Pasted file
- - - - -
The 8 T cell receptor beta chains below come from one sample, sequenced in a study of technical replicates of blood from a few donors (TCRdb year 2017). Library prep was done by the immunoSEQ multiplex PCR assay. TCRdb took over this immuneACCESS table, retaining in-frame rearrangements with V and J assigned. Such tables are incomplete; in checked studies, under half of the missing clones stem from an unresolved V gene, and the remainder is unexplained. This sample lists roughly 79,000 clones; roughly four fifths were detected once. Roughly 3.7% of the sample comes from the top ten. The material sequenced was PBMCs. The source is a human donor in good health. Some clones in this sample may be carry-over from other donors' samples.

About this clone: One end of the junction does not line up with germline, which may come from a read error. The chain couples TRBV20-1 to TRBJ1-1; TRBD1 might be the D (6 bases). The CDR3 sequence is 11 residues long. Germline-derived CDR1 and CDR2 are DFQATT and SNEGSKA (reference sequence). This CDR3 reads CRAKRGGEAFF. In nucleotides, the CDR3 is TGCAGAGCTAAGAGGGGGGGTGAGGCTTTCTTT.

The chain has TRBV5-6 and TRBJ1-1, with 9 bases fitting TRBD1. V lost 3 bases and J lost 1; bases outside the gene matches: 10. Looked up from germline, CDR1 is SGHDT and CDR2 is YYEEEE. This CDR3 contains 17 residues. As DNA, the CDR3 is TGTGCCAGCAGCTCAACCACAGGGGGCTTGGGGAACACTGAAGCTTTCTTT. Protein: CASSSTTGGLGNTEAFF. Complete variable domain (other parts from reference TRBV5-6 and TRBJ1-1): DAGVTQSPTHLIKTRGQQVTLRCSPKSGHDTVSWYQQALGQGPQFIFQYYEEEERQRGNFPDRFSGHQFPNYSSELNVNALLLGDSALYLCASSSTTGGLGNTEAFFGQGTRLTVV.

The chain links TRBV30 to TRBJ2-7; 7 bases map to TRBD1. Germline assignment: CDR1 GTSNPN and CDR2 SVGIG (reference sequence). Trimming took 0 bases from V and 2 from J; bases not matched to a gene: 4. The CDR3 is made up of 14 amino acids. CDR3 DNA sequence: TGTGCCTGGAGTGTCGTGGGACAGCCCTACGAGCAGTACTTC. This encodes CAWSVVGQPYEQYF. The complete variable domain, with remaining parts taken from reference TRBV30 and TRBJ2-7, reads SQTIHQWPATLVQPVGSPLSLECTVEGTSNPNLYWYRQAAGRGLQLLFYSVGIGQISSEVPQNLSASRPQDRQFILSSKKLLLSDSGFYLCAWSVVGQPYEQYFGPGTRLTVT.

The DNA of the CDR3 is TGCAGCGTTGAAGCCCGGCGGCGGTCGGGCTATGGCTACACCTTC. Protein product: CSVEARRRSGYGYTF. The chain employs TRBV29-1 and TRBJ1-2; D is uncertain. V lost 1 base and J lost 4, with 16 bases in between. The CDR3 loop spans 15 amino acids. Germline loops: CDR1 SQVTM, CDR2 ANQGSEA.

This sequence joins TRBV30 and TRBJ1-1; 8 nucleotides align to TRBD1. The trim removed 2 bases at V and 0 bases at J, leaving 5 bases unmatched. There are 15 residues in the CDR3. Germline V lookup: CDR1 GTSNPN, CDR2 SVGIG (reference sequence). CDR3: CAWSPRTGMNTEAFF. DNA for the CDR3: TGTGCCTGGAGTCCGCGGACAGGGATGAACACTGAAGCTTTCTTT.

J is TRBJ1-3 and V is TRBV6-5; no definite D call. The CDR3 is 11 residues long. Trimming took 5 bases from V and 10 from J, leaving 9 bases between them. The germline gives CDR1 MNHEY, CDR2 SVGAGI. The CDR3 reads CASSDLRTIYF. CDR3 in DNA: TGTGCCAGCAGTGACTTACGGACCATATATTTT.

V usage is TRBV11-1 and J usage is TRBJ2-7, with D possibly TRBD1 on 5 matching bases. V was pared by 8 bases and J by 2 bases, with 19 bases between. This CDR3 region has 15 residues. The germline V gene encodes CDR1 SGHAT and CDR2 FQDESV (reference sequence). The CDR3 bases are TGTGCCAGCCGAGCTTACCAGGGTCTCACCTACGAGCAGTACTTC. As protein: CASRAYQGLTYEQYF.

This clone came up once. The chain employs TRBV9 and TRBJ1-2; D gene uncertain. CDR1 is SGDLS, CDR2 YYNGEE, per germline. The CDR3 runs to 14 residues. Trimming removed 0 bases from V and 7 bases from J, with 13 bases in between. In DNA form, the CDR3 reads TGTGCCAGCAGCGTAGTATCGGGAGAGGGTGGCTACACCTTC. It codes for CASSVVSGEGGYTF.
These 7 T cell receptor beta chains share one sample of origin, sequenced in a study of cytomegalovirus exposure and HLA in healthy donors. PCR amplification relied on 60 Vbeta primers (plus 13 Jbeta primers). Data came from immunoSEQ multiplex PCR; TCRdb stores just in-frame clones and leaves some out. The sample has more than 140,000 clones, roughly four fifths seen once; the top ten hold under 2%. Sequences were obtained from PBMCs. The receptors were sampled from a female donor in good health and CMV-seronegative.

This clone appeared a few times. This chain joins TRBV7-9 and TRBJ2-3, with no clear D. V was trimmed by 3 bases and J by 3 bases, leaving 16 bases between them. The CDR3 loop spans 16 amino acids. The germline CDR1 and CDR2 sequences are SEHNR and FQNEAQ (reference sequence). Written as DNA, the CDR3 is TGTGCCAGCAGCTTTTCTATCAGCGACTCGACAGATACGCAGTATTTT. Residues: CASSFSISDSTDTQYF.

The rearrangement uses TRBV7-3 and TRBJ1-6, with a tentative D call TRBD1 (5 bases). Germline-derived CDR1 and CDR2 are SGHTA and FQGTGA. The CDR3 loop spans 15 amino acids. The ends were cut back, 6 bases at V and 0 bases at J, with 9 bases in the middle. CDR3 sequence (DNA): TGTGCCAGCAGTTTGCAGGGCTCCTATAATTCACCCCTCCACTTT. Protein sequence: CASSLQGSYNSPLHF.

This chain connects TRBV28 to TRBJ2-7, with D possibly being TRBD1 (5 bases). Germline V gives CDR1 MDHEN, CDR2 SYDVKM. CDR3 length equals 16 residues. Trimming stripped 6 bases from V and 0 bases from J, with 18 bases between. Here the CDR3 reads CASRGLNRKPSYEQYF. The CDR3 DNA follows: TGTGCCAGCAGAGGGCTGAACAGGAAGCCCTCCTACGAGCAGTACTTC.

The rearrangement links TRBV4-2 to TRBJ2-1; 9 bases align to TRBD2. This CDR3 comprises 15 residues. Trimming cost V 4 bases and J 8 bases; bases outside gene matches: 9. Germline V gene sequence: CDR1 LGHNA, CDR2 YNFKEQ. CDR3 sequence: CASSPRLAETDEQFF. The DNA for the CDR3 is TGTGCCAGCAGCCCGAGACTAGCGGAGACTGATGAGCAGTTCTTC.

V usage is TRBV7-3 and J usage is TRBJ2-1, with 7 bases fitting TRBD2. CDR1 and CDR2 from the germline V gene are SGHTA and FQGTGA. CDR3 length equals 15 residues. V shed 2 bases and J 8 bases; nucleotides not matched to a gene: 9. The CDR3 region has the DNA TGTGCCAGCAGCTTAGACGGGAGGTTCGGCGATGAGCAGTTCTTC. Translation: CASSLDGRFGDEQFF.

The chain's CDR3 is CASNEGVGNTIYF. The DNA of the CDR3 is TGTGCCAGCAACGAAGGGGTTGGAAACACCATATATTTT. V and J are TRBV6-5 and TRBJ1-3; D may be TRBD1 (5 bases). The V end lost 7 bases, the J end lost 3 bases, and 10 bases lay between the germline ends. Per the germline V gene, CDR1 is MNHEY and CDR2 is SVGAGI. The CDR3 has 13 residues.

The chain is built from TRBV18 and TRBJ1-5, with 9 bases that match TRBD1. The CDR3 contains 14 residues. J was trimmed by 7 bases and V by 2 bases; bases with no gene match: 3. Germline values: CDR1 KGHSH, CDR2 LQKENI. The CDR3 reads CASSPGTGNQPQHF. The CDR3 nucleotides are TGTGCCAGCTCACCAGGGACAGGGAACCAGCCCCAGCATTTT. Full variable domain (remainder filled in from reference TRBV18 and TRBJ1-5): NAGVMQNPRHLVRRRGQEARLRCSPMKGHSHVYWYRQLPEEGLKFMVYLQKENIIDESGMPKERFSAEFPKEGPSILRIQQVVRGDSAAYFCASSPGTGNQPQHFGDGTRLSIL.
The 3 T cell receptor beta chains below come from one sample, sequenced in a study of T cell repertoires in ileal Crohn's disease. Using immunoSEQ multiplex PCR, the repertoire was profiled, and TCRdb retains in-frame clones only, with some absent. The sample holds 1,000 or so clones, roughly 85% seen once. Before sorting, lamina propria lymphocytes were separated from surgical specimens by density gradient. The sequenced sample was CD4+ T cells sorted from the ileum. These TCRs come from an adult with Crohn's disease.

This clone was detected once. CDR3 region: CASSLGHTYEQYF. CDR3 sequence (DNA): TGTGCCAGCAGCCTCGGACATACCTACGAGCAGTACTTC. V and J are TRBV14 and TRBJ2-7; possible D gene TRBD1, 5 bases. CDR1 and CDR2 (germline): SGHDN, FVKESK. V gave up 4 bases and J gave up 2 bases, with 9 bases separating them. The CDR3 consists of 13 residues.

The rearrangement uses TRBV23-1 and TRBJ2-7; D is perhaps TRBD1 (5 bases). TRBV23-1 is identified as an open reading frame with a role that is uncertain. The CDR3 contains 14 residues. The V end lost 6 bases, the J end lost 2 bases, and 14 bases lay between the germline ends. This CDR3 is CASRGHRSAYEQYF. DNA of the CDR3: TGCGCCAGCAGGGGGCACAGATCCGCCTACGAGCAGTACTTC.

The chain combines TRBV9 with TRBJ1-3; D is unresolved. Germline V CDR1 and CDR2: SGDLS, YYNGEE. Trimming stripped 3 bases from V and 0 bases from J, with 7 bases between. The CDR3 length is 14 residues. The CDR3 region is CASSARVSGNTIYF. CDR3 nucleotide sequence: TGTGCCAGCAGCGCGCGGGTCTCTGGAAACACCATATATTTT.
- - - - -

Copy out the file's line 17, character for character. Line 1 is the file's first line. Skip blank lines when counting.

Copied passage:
The chain is built from TRBV18 and TRBJ1-5, with 9 bases that match TRBD1. The CDR3 contains 14 residues. J was trimmed by 7 bases and V by 2 bases; bases with no gene match: 3. Germline values: CDR1 KGHSH, CDR2 LQKENI. The CDR3 reads CASSPGTGNQPQHF. The CDR3 nucleotides are TGTGCCAGCTCACCAGGGACAGGGAACCAGCCCCAGCATTTT. Full variable domain (remainder filled in from reference TRBV18 and TRBJ1-5): NAGVMQNPRHLVRRRGQEARLRCSPMKGHSHVYWYRQLPEEGLKFMVYLQKENIIDESGMPKERFSAEFPKEGPSILRIQQVVRGDSAAYFCASSPGTGNQPQHFGDGTRLSIL.